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OneEyedPyro
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[*] posted on 30-8-2023 at 03:58


Quote: Originally posted by Marvin  
Under the pressures we are talking about, the material behaves more like a gas than a solid. If there is any location not exposed to high pressure it's going to squirt out. So two masses fired at one another are going to splat without generating meaningful compression.


With zero standoff it should be almost like two plates of the material slamming together. With sufficiently strong confinement there would be nowhere for it to squish out, just an extremely high velocity impact much like two identical cars hitting each other perfectly head on at exactly the same speed. A dead stop.
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Fulmen
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[*] posted on 30-8-2023 at 05:46


It's doable, but costly. Since weapons grade fuel is extremely expensive, fuel burn-up tends to be a primary design criteria.
IIRC they have made artillery nukes down to 5 or 6" caliber. These used two explosive charges to compress a long, subcritical cylinder into a sphere. But the explosive yield was low, perhaps 100tonnes. I suspect these are the basis for the legendary suitcase nukes.




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MineMan
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[*] posted on 30-8-2023 at 15:39


The Germans designed one like that but out of two lithium cones. During wwii

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Fulmen
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[*] posted on 31-8-2023 at 07:47


I fail to see how lithium would produce energy in such a device.



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[*] posted on 31-8-2023 at 18:44


Quote: Originally posted by Fulmen  
I fail to see how lithium would produce energy in such a device.

Oh it can, and it was the cause of the castle bravo test having a yield of triple the expected.

https://en.wikipedia.org/wiki/Castle_Bravo#High_yield
to summarise; in the castle bravo test, scientists used lithium deuteride. they had 2 isotopes of lithium present - lithium-6 and lithium-7. the purpose of the lithium deuteride was to produce neutrons through fusion, not fission, set of by fissile plutonium.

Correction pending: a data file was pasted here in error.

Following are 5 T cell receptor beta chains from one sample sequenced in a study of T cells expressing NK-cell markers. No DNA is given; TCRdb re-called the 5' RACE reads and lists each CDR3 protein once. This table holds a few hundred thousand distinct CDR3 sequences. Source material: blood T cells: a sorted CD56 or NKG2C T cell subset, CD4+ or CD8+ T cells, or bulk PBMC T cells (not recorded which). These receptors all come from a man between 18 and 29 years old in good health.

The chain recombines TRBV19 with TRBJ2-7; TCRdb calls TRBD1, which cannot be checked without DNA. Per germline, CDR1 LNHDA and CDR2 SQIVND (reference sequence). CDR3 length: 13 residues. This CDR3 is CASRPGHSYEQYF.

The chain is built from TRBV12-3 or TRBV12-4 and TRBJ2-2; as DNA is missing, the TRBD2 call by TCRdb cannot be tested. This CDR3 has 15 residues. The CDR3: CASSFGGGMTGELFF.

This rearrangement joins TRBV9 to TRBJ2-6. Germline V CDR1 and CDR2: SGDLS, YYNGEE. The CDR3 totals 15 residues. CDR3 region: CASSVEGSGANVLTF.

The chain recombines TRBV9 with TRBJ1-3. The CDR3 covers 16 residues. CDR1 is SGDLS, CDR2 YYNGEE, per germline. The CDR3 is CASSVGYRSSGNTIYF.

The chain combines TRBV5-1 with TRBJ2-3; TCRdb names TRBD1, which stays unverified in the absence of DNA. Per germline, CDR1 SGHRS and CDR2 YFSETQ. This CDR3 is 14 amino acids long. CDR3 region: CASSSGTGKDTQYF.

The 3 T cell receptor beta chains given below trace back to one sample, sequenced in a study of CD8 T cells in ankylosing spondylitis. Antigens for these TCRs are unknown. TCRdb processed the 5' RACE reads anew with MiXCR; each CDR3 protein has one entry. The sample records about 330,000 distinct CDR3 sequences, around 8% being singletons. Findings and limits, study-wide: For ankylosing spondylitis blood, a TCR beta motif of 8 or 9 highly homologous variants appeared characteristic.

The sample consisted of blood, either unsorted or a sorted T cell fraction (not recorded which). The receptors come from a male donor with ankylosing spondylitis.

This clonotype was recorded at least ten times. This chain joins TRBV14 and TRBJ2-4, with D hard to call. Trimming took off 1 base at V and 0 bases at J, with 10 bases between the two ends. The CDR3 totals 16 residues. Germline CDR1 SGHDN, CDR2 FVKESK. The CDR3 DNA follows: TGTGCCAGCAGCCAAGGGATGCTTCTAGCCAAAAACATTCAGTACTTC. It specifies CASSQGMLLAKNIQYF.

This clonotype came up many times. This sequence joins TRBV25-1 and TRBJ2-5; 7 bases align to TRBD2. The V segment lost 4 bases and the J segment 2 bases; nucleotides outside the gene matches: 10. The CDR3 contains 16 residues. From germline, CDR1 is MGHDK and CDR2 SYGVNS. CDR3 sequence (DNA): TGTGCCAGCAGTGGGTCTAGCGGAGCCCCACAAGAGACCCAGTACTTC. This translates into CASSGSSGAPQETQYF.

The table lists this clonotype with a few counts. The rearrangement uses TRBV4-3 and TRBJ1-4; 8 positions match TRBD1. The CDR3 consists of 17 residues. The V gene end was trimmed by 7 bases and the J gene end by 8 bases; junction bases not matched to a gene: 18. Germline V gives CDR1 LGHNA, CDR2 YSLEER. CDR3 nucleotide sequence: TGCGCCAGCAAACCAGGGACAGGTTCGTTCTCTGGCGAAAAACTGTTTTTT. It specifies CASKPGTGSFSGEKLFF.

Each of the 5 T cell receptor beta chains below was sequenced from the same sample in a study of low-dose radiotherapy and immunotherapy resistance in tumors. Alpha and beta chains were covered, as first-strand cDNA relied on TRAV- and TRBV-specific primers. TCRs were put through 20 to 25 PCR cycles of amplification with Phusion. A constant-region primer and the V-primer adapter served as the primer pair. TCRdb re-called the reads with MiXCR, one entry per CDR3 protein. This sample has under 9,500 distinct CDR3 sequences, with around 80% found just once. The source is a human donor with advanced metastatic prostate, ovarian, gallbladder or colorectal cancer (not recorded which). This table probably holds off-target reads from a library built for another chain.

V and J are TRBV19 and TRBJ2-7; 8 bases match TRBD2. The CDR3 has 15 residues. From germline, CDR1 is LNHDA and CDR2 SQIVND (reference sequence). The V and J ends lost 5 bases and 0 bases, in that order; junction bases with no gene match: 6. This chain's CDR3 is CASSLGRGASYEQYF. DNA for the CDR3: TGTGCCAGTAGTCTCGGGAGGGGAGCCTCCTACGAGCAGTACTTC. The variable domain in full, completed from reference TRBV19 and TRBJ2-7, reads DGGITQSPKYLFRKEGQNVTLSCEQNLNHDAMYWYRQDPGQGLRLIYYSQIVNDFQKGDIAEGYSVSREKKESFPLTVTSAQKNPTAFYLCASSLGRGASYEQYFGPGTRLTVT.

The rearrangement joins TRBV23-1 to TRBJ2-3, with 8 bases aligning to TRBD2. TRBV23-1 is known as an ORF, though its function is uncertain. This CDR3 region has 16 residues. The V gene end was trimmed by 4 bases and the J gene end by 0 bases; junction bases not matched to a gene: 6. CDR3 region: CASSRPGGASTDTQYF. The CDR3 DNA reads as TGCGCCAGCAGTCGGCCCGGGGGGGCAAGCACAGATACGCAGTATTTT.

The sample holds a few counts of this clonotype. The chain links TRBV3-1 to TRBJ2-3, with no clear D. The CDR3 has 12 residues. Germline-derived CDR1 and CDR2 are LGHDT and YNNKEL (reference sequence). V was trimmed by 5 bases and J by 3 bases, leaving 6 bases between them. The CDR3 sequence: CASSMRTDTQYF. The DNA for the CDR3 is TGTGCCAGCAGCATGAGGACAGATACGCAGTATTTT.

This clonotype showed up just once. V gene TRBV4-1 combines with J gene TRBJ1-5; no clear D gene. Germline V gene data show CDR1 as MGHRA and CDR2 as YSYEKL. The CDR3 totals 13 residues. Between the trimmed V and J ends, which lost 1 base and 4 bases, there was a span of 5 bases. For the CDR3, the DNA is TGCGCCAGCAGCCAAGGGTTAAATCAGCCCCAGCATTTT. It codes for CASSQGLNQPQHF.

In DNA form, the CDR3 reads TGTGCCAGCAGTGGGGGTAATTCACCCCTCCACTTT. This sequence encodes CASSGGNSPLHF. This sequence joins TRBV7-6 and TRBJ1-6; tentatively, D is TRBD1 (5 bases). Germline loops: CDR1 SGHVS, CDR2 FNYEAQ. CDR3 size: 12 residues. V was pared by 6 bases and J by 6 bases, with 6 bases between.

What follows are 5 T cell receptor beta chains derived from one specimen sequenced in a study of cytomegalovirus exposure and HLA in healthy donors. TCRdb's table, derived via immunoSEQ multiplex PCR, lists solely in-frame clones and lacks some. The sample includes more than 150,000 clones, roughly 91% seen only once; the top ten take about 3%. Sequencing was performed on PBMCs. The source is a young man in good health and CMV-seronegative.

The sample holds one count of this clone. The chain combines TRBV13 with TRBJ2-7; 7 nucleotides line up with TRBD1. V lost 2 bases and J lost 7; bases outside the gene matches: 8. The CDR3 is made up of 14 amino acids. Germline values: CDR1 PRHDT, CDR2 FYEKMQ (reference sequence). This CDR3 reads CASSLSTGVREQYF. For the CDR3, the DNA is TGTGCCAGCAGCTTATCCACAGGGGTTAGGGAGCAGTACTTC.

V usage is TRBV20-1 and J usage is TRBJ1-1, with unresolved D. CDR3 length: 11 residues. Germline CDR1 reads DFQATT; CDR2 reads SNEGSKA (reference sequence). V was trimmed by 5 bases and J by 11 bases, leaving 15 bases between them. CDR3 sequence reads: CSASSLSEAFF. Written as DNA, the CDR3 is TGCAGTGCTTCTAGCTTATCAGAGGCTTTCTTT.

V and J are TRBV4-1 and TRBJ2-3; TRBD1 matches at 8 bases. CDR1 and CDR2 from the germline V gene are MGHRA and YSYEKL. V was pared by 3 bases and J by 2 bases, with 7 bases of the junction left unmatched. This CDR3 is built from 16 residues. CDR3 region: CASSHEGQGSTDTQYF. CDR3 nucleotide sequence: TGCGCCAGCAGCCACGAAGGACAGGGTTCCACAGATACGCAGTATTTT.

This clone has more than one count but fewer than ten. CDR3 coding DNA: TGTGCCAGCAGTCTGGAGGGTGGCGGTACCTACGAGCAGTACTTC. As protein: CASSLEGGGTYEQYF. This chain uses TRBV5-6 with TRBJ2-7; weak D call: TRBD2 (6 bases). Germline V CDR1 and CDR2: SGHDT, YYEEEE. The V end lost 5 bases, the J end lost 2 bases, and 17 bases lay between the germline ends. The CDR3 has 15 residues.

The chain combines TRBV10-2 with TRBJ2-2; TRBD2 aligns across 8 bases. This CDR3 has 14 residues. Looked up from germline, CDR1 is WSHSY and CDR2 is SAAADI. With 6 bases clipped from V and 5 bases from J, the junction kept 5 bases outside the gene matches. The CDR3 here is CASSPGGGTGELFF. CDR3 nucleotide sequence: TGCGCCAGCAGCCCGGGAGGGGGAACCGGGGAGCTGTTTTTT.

the scientists expected the lithium-6 to absorb a neutron and split into tritium and helium, the tritium would then fuse with the deuterium and release a neutron, which it did.

as for the lithium-7, they expected it to absorb a neutron and spit it out. however, when it absorbs a high energy neutron, like the ones found in a nuclear explosion, it doesn't do this. instead, it absorbs the neutron, and splits into a neutron, helium and tritium. with lithium-7 making up ~60% of the lithium and it producing 2 neutrons through fusion and fission, this resulted in a massive increase in the amount of tritium produced, and since when tritium fuses with deuterium it releases a neutron, a massive increase in the neutron flux.

the result of this was massively increased fissioning of the uranium-235, resulting in a yield of 15 megatons, rather than the calculated 5.
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[*] posted on 1-9-2023 at 05:07


Quote: Originally posted by OneEyedPyro  
An implosion type warhead is essentially a spherical shaped charge. This involves a fairly complex setup as far as achieving the perfect detonation wave all coming together to create the implosion.